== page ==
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Quantum Mechanics meets the Concertina


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At the very least, it makes for a nice picture.

 

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My first thought was, "Intriguing, but irrelevant."

But then I thought about the quantum mechanical possibility of being in two places at once and the conjugate roles of position and momentum, and that it is also true (though less often stated) that something can just as well be simultaneously in two different momentum states at once... potentially including moving in two different directions at once.

 

Anglo players take heart!

This would mean that -- quantum mechanically -- your bellows can be both pushing and pulling at the same time. And that means that you should be able to play both push notes and pull notes simultaneously! Not much advantage, perhaps, for melody-only players, but for the chording "English style" it would mean that there are no longer "impossible" chords, not even on a 30-button anglo.

 

Hmm, is that how the South African players get those jazzy effects in their playing? Have they already solved the problem of extending quantum mechanical effects to macroscopic objects like concertinas? :unsure:

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Personally I've long thought that quantum entanglement would account for a lot of what happens in sessions, while Heisenberg's principle of uncertainty would account for what happens to the melodies. Must be all that dark energy engendered by the Guinness ...

 

Chris

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Hmm, is that how the South African players get those jazzy effects in their playing? Have they already solved the problem of extending quantum mechanical effects to macroscopic objects like concertinas?

This is clearly also the real explanation of how Mongolian throat singers sing two notes at once.

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Personally I've long thought that quantum entanglement would account for a lot of what happens in sessions, while Heisenberg's principle of uncertainty would account for what happens to the melodies. Must be all that dark energy engendered by the Guinness ...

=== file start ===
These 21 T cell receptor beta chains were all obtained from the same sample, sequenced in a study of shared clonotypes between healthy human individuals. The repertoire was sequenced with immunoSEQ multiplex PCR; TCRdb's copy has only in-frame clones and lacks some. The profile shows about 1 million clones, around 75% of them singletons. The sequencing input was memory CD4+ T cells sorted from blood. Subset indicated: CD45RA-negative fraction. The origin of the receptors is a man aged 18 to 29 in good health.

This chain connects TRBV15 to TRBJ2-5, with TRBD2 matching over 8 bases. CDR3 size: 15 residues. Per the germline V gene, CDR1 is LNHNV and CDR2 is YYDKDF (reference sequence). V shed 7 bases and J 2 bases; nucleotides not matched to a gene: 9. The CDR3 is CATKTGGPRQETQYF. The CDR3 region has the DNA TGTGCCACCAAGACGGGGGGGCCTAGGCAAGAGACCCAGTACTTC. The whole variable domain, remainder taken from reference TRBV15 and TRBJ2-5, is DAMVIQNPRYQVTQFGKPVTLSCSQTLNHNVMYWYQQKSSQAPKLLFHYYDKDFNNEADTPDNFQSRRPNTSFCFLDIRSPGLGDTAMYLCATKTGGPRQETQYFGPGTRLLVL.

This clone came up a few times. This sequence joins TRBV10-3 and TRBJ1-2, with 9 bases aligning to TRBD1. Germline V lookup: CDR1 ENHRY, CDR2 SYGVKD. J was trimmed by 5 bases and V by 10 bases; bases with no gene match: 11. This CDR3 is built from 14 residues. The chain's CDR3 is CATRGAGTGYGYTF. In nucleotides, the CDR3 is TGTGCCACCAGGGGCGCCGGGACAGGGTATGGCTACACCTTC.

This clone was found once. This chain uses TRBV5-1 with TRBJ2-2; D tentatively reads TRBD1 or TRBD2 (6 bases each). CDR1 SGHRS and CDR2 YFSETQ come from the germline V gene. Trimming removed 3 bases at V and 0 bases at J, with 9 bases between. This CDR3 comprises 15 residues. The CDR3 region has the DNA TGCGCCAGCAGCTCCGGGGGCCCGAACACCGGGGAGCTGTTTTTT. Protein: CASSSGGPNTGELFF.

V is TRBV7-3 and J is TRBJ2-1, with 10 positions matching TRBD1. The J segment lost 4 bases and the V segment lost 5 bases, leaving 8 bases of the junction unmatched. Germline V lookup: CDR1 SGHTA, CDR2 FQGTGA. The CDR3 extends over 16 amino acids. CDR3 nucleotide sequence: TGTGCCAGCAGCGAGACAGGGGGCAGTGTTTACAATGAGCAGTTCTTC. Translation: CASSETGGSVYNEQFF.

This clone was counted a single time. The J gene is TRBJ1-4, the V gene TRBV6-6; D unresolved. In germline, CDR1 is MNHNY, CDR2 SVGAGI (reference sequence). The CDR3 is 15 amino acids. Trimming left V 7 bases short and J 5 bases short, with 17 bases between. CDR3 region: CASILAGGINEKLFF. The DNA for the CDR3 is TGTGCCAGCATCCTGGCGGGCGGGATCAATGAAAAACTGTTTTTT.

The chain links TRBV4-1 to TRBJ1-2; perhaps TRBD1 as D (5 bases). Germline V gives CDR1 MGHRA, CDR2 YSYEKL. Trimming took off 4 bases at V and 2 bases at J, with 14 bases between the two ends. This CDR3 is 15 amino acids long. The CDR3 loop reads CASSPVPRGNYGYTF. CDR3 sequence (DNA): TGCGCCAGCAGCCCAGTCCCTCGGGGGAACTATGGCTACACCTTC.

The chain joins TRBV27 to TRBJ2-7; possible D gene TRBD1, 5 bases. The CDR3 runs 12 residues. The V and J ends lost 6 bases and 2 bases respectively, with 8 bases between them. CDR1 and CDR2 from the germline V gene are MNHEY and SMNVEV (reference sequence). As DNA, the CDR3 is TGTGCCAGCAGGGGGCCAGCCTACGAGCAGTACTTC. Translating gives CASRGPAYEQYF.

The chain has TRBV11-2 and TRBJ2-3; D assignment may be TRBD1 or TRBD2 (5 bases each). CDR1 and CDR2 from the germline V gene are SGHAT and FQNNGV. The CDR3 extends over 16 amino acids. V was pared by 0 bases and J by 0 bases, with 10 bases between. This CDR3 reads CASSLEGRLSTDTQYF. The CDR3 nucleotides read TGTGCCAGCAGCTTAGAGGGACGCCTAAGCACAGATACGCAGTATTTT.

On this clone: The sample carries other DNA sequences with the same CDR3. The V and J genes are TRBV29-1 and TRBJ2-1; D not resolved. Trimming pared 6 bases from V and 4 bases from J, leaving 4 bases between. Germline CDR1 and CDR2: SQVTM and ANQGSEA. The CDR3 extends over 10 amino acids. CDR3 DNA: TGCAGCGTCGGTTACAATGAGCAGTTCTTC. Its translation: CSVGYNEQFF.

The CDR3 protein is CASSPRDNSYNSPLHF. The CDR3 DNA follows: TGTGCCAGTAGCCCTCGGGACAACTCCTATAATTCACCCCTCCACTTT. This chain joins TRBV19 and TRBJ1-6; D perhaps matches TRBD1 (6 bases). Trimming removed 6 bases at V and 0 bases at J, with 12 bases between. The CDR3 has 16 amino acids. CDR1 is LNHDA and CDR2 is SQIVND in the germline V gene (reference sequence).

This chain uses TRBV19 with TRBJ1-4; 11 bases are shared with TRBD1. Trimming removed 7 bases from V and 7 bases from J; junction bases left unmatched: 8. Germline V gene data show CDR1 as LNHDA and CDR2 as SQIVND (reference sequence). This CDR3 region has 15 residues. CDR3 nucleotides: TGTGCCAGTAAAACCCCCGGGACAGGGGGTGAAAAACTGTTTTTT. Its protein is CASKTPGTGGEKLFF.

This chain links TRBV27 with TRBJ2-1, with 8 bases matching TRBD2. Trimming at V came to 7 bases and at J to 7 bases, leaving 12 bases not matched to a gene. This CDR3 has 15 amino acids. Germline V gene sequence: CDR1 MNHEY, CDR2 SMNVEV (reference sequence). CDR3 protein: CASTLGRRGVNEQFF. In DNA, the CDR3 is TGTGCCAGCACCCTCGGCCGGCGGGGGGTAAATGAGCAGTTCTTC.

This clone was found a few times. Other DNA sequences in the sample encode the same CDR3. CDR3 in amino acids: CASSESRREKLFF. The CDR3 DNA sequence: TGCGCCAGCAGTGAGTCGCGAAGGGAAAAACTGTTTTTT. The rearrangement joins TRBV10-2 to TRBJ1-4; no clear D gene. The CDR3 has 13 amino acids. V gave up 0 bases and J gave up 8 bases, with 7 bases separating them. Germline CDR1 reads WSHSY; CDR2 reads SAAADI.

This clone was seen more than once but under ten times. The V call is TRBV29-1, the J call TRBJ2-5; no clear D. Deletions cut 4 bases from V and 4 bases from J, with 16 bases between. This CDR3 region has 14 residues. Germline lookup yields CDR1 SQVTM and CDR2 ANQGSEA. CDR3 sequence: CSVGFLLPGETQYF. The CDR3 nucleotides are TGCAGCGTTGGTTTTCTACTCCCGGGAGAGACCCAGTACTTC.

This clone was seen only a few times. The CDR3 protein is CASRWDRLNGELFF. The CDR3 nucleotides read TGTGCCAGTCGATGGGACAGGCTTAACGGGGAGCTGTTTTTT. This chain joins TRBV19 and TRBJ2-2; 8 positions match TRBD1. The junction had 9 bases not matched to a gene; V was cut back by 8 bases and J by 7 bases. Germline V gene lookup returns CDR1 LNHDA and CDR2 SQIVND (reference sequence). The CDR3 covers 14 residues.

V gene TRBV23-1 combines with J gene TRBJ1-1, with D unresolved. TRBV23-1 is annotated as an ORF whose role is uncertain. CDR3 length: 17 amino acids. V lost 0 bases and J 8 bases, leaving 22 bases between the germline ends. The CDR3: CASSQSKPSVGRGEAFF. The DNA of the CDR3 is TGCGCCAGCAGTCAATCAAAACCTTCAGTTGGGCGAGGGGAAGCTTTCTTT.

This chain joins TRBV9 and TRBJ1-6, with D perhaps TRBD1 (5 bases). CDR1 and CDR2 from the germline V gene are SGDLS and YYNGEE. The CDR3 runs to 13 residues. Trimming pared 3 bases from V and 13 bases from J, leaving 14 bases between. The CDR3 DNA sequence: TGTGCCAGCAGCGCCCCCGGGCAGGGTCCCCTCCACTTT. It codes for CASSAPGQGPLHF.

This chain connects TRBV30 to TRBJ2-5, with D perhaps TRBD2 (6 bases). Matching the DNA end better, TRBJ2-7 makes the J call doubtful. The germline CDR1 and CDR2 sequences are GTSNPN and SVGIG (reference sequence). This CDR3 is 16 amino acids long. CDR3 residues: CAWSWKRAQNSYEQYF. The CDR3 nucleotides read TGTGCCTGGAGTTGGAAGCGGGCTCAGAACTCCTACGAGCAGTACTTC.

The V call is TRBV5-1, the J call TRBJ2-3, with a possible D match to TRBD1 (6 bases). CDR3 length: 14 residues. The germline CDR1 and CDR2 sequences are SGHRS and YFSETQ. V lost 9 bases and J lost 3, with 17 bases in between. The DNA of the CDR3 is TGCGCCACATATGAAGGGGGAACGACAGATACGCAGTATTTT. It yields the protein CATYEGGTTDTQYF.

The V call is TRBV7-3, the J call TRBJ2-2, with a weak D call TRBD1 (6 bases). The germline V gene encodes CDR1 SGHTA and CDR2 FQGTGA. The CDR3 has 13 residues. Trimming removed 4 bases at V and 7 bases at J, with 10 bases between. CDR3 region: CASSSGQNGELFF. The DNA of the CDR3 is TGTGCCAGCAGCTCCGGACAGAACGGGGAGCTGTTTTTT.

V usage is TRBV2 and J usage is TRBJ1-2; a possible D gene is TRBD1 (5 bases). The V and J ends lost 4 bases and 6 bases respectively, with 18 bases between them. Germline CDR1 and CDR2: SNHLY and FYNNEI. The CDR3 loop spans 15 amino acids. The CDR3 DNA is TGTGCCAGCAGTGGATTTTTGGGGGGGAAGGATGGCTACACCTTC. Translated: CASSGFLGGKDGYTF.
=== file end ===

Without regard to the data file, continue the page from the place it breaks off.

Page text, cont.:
Chris

 

Dark energy is old hat ... we may now have to learn about dark goo! ;)

Edited by spindizzy
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This would mean that -- quantum mechanically -- your bellows can be both pushing and pulling at the same time.

Technically true if you quantized the "bellows momentum".

 

And that means that you should be able to play both push notes and pull notes simultaneously!

Not true, even assuming the above. The problem is that even though the quantized variable can be in a superposition of states, the observable (hearing the note) cannot. Upon hearing the note, this would "collapse the wavefunction" (as people like to say) and fix the actual bellows momentum. The act of measuring in quantum mechanics takes away any uncertainty in all cases.

 

Sorry to be a downer. However, one could just play EC ;)

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This would mean that -- quantum mechanically -- your bellows can be both pushing and pulling at the same time.

Technically true if you quantized the "bellows momentum".

Everything in the universe -- and this includes momentum, of course -- is inherently quantized. QED?

 

And that means that you should be able to play both push notes and pull notes simultaneously!

Not true, even assuming the above. The problem is that even though the quantized variable can be in a superposition of states, the observable (hearing the note) cannot. Upon hearing the note, this would "collapse the wavefunction" (as people like to say) and fix the actual bellows momentum. The act of measuring in quantum mechanics takes away any uncertainty in all cases.

I find three faults with your argument:

  1. Your apparent lack of a sense of humo(u)r. ;)

    (Or is it maybe a failure to realize that
    I
    was joking?
    :unsure:
    )

  2. Your apparent assumption that a note has to be "observed" -- heard or measured -- to exist.

    "If a tree falls in the forest...?"

  3. "The standard view" (is there really only one?) of quantum mechanics that assumes that a particular state does not actually exist (is not "determined") until it is "observed". That view implies that the existence of the universe depends on the existence of humans (or other entities capable of "observing"), rather than the other way around.

But points 2. and 3. are both deeply technical and deeply philosophical (is that why I played games with them?), and so I feel they're not appropriate to pursue further here. Happy to do so off-Forum, though. :)

 

Sorry to be a downer.

Nice try, but I don't think you succeeded. ;)

 

However, one could just play EC ;)

Well, I do play EC, though not "just" EC. :D

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I find three faults with your argument:

1. Your apparent lack of a sense of humo(u)r. ;)

(Or is it maybe a failure to realize that
I
was joking?
:unsure:
)

My apologies. I suppose it was I that failed to convey the fact that I was playing along by pursuing this line of reasoning. Of course this is a joke - how could it not be?

 

2. Your apparent assumption that a note has to be "observed" -- heard or measured -- to exist.

"If a tree falls in the forest...?"

3. "The standard view" (is there really only one?) of quantum mechanics that assumes that a particular state does not actually exist (is not "determined") until it is "observed". That view implies that the existence of the universe depends on the existence of humans (or other entities capable of "observing"), rather than the other way around.